- The Washington Times - Monday, December 30, 2002

The Washington Redskins weren't about to let Darrell Green's career end with yet another loss to the Dallas Cowboys.
Giving their star cornerback of the past 20 years a memorable retirement present, the Redskins snapped a 10-game losing streak to their NFC East rivals, emerging from a sloppy game at FedEx Field with a season-ending 20-14 victory.
Steve Spurrier can only hope that the win, which came as the Redskins ushered out the last remaining link to their seasons of Super Bowl glory, represented the first step toward ushering in a new era of success in Washington.
Playing with no playoff berth in their future for the ninth time in 10 years, the Redskins ended a losing streak that dated to November 1997. It was, if nothing else, a satisfying conclusion to a frustrating 7-9 season, though Spurrier clearly has loftier goals in mind for the future.
"It's hard for me to get excited about beating a 5 and 11 team," said Spurrier, who finished his first year as an NFL coach. "I know they've beaten us a lot, don't get me wrong. But they're still a 5 and 11 team three years in a row. Sometimes I think maybe we give Dallas too much credit. We think they're too good."
The Redskins have had good reason to believe the Cowboys were far better than their recent records would indicate. Entering yesterday's game, Washington had lost 10 straight to its NFC East rivals, a run of futility that stretched back five seasons.
But if ever the Redskins were going to feel good about their chances against Dallas, it was yesterday, with the Cowboys distracted by rumors that coach Dave Campo would be fired after the season and by running back Emmitt Smith's likely departure.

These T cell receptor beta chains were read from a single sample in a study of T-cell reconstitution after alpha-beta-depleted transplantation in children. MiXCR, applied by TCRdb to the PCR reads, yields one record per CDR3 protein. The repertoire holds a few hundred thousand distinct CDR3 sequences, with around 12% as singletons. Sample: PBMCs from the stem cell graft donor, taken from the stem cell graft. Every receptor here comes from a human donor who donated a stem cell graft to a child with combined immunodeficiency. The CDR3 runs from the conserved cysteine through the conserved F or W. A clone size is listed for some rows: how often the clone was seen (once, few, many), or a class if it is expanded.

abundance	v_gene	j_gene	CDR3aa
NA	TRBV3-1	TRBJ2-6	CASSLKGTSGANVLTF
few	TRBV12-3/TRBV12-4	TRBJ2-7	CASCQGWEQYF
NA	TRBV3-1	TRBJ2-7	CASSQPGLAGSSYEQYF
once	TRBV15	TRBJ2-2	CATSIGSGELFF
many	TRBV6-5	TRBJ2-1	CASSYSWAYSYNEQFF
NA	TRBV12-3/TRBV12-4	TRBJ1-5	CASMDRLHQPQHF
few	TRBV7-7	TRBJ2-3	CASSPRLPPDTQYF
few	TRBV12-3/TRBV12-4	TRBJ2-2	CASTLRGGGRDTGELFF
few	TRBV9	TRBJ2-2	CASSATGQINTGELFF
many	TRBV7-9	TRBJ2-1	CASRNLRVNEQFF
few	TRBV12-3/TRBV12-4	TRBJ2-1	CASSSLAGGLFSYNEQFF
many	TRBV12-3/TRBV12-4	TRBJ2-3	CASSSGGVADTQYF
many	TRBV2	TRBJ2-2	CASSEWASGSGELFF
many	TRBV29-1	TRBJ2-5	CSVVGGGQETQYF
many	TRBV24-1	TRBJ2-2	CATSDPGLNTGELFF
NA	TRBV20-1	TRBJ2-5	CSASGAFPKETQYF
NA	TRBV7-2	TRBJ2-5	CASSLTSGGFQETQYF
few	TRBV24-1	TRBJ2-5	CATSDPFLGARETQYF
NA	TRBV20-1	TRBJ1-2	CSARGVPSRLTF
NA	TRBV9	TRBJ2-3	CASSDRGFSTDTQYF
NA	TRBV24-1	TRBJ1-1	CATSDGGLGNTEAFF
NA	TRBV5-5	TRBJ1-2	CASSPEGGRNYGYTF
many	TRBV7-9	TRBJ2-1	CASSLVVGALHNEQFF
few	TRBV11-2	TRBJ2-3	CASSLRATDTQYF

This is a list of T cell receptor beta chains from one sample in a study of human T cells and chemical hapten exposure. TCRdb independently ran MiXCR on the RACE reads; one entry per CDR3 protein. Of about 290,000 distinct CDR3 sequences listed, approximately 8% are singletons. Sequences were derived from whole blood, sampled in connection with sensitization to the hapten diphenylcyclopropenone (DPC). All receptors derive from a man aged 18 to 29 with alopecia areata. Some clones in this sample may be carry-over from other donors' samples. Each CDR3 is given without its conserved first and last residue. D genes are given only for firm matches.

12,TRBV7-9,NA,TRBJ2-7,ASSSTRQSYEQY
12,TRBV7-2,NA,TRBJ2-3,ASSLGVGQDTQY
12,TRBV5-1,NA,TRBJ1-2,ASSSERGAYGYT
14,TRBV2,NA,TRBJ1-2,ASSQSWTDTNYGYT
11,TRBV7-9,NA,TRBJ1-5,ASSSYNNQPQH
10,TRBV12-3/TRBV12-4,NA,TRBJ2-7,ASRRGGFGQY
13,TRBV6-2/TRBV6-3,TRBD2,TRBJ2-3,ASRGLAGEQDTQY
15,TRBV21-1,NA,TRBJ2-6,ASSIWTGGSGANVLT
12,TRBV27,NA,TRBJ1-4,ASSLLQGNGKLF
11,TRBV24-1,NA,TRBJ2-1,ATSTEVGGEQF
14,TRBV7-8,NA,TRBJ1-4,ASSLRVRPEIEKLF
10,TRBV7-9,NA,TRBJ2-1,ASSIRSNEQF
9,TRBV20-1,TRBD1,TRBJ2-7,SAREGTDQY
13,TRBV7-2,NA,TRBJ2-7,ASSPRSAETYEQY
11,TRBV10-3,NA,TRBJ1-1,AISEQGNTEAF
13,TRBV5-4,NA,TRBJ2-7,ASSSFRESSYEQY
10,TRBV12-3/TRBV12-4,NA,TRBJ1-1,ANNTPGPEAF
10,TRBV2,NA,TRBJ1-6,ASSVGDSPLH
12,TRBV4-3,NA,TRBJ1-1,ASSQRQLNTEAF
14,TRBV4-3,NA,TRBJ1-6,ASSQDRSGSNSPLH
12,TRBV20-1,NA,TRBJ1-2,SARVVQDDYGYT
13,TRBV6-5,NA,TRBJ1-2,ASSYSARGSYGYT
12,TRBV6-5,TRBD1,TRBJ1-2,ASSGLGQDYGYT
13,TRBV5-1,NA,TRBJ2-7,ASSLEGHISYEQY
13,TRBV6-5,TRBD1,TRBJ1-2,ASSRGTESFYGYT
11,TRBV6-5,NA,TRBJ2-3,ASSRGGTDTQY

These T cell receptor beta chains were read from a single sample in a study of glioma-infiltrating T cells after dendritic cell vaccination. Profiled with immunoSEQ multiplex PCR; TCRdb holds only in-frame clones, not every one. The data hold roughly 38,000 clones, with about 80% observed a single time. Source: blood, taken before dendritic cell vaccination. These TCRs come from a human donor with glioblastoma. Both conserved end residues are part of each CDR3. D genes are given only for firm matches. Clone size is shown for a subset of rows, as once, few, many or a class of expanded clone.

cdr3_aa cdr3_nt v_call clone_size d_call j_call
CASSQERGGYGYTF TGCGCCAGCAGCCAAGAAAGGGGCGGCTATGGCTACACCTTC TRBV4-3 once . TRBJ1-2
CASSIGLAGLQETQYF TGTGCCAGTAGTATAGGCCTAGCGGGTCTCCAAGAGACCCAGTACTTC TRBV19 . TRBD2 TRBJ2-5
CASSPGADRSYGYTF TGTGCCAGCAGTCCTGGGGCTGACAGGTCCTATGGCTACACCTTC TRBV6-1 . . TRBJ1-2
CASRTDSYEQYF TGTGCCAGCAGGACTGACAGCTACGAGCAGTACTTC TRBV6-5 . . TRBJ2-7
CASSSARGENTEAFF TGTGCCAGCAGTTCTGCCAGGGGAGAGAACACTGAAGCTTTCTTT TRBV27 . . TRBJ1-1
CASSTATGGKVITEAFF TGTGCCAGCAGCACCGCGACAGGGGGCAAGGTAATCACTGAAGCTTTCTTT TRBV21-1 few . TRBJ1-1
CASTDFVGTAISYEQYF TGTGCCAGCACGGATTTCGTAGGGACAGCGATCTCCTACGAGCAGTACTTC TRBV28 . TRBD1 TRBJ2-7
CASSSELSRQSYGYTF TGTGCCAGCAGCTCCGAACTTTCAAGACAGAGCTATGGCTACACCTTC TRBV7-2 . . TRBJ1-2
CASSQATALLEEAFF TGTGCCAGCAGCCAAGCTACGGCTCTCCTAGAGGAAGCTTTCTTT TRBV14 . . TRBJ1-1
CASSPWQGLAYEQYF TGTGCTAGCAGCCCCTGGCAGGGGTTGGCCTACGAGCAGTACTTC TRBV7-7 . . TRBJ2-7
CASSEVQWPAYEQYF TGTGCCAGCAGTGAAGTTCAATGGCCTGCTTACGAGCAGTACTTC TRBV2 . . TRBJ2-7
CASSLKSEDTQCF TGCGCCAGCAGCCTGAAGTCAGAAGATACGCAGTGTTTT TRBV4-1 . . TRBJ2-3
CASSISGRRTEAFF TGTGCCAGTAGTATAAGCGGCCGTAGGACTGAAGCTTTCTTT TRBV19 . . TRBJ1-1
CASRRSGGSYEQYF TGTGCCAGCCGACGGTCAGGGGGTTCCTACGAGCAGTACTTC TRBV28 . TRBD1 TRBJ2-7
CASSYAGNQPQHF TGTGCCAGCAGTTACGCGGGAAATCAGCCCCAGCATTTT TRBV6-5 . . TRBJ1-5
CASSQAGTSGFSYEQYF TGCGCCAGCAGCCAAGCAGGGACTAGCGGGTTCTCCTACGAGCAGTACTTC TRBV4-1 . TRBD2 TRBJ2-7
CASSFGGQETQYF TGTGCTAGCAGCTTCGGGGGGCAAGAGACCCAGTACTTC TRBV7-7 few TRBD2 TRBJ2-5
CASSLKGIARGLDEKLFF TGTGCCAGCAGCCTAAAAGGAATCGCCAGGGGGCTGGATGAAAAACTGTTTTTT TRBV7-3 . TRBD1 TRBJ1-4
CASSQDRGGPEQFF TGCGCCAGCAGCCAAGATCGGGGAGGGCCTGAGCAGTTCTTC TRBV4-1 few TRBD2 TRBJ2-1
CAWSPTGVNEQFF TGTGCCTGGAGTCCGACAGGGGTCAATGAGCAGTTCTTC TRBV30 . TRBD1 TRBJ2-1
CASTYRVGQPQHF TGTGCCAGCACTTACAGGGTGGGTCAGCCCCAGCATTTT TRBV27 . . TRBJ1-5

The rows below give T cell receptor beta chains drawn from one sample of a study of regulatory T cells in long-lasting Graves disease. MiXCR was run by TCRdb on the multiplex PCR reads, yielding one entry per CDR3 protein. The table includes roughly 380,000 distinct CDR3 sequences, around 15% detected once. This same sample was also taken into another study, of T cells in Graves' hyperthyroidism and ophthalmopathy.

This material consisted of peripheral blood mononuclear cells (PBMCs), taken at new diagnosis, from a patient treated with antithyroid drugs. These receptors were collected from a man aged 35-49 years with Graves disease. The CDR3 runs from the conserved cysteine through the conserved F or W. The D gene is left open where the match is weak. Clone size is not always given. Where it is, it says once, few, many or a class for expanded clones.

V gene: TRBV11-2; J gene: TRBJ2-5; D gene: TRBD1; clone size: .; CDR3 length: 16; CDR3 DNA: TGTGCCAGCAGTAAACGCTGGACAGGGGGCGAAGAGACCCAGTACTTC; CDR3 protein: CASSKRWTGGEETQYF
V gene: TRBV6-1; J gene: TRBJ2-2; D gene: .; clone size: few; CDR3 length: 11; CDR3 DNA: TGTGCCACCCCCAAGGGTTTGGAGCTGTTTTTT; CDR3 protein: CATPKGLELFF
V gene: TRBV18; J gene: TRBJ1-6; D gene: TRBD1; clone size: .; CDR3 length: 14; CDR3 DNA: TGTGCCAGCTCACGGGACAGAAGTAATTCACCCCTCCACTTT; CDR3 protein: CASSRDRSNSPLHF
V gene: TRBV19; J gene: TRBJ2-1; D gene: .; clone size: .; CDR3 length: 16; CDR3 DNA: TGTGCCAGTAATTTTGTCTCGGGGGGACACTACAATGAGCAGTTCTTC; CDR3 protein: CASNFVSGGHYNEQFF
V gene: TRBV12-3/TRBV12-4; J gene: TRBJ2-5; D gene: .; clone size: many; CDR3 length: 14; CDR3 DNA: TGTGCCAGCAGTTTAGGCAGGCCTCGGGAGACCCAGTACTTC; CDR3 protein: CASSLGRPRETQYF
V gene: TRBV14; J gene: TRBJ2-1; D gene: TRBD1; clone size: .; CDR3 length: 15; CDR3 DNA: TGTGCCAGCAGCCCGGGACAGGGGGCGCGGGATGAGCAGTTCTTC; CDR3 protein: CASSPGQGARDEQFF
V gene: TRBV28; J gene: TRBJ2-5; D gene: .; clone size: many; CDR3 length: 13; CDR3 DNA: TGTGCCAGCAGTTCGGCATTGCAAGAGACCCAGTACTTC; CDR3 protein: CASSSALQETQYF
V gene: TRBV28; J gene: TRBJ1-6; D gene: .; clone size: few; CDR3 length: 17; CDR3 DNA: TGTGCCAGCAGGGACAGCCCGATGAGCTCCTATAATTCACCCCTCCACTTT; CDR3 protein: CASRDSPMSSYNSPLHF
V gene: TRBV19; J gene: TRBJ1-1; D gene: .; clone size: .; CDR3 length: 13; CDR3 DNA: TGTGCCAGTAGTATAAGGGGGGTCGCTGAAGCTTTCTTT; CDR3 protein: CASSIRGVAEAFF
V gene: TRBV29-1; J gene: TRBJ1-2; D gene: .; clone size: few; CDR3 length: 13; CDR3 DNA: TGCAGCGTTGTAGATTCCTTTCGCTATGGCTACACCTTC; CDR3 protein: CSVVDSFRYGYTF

Campo fueled the fire earlier in the week, saying, "If the Redskins don't beat us this weekend, they may never beat the Cowboys [again] in the history of football."
It took four Cowboys turnovers and more than a few poorly executed plays that at times turned comical, but the streak did end.
"This win is big," tackle Chris Samuels said. "Even though we didn't make it to the playoffs and win the Super Bowl, this is still a big win for us."
With the victory, their second in a row after four straight losses, the Redskins also avoided the ignominy of a winless record in division play for the first time since 1994.
Perhaps more important to those in uniform yesterday, the win ensured that Green would end his career in style.
It was an emotional day for the man who spent more time in a Redskins uniform than any other player in franchise history. Green, 42, who nearly retired last season but chose to come back for one more run, was the center of attention all afternoon, from his pre-game speech to the sellout crowd to the unveiling of his name in the Redskins' Ring of Fame to his 30-minute victory lap around the stadium once the game had ended.
"It's been a great ride," Green told the crowd. "I know I'm not going to be able to thank everyone. But the obvious thing is, there's no way I could be who I am without you."
Green, the last remaining link to Washington's 1987 and 1991 Super Bowl champion teams, even got a chance to display the explosive speed that made him a perennial winner of the NFL's "fastest man" competition. On a second-quarter Dallas punt, Green took a hand-off from regular return man Champ Bailey, raced down the sideline and leapfrogged a Cowboys defender on his way to a 35-yard gain.
"To get Darrell the ball is something," Bailey said. "I just wish he could've scored, because that would've made it that much more memorable."
In the end, Green and the Redskins settled for the simple pleasures of a victory over their archrivals.
"I wish we could've gotten into the playoffs," Bailey said. "But to beat Dallas and give a victory to our fans and the city is wonderful."

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